Floating.

bull-shark

Right now, Jack and I are floating in a warm, salty sea of emotional calm.  But, even as I feel the metaphorical sun on my face, my bare shoulder brushing his, I know, I KNOW, tiny biting fish and enormous dark shadows with sharp teeth wait just below the surface of everyday life.  This knowledge has been reinforced so many times in my marriage that it is almost impossible to arch my back, throw my arms to the sides and just. . .float.

Last week, author Jan Morrill(The Red Kimono) interviewed Jack and me for a piece she’s writing for submission to the next Wounded Warrior Project Anthology.  When Jack revealed that his other marriages lasted, on average, less than four years each, Jan asked why he and I are still together after twenty-five years. 

Good question. 

Here’s Jack’s answer:

“I can’t get rid of her.  I keep messing up and doing my best to run her off, but she sticks like glue and won’t leave.”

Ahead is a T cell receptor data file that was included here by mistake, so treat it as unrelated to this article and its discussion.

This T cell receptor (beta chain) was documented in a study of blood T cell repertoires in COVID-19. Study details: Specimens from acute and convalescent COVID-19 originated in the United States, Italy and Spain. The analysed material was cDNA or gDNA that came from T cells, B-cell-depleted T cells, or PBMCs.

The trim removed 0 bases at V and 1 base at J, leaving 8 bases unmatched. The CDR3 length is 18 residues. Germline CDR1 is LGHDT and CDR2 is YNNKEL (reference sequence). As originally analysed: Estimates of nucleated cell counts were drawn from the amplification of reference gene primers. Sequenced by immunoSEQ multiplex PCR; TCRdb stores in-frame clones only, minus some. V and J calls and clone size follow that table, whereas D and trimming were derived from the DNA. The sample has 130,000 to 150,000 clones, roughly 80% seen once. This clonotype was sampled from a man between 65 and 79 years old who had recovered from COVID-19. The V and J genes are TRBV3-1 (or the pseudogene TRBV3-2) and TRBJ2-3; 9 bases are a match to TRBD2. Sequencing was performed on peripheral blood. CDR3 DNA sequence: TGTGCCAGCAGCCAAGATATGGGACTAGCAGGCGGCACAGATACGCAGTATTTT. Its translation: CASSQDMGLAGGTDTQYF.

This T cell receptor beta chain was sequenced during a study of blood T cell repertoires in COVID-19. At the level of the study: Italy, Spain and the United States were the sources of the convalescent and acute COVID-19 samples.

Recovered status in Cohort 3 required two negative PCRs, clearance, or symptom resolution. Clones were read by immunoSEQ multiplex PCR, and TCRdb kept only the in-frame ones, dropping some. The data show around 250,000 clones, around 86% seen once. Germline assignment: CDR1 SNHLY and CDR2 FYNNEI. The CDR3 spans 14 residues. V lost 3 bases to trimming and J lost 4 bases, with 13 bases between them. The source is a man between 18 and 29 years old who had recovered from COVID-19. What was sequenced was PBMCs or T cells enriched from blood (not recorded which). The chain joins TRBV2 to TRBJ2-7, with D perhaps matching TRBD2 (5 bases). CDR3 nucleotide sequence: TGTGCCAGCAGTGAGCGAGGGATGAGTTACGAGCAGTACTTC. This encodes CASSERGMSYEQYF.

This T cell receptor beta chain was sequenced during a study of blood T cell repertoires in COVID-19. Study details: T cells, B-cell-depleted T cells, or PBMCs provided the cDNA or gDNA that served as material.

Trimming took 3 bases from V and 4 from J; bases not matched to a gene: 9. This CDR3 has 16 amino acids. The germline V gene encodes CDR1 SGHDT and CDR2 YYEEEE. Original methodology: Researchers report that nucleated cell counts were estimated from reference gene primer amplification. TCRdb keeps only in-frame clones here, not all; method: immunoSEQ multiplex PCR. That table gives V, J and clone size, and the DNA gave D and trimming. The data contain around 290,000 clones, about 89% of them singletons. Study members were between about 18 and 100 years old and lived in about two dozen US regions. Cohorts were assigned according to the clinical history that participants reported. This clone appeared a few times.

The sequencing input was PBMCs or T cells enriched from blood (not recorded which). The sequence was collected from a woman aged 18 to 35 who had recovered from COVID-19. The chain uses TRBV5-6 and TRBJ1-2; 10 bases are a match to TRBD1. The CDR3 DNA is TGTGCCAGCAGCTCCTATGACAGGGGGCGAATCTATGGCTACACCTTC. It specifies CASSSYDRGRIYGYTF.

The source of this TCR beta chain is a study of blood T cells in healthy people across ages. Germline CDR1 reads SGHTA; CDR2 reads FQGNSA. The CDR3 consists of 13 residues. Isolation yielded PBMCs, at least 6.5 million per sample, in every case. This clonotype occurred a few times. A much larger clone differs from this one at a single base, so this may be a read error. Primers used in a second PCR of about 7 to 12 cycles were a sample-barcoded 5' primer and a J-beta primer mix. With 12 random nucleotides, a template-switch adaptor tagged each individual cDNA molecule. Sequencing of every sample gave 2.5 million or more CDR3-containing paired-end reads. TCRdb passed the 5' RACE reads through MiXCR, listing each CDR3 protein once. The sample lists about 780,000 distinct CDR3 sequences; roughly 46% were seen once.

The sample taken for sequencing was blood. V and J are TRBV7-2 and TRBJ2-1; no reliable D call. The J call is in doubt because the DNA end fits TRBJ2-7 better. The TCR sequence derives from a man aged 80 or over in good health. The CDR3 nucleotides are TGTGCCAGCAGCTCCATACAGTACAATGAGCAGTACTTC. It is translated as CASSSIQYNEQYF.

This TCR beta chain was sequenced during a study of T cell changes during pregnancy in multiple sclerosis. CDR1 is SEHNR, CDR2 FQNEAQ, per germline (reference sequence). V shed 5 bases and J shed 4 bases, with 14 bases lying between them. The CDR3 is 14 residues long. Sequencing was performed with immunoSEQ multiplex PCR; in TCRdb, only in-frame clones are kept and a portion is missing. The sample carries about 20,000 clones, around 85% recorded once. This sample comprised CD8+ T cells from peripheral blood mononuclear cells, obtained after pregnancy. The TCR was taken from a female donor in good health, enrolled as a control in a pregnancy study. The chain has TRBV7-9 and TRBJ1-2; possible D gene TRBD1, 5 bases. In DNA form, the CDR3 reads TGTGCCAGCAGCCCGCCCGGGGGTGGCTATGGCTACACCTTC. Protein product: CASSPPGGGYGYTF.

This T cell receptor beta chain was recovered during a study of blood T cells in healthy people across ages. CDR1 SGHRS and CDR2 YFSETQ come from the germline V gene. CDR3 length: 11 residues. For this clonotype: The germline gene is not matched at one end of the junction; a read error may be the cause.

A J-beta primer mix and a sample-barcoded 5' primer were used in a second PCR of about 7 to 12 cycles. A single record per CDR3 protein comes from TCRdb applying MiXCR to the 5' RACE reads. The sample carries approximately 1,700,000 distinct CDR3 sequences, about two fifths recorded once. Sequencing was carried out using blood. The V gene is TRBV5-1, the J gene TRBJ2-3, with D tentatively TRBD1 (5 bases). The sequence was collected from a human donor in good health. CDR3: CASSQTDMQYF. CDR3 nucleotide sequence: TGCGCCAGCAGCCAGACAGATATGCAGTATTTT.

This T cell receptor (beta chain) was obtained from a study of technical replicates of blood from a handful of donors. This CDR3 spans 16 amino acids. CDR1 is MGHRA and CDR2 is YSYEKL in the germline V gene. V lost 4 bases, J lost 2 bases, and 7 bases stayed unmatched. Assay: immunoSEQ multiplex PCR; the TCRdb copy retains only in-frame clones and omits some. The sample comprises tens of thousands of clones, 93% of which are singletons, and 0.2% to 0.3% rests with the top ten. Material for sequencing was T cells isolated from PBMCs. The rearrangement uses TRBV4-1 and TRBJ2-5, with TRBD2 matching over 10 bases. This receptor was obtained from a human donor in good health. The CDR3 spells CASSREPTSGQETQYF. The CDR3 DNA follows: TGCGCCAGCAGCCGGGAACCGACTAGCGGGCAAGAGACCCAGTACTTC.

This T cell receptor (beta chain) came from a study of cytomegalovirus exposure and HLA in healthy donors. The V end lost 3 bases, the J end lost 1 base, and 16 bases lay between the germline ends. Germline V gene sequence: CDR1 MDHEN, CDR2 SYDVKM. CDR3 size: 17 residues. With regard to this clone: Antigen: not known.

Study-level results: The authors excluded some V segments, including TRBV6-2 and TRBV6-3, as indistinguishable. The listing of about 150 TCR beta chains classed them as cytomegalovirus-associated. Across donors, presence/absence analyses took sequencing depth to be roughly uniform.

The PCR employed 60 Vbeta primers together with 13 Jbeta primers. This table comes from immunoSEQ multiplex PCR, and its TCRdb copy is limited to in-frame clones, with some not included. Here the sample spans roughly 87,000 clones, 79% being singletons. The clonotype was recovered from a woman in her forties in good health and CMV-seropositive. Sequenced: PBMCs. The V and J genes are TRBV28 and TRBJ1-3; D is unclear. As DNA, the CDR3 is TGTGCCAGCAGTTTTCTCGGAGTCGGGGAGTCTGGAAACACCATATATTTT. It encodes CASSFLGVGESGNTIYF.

I believe he was only half-kidding.

Here’s my answer:

“Because I’m still learning life lessons from Jack.  This marriage is where I need to be.  Still.  After all this time, through all the messes and all the glorious times.  Right now, my marriage is teaching me to float.  To take life one moment at a time and luxuriate in that moment.  To know that there is nothing I can do about what is, undoubtedly, already swimming up from the deep, ready to bite me on the ass.”

Jack laughed at my answer.

“That’s sort of like beating your head against the wall because it feels so good when you stop, isn’t it?”

Then he reached across the table and took my hand.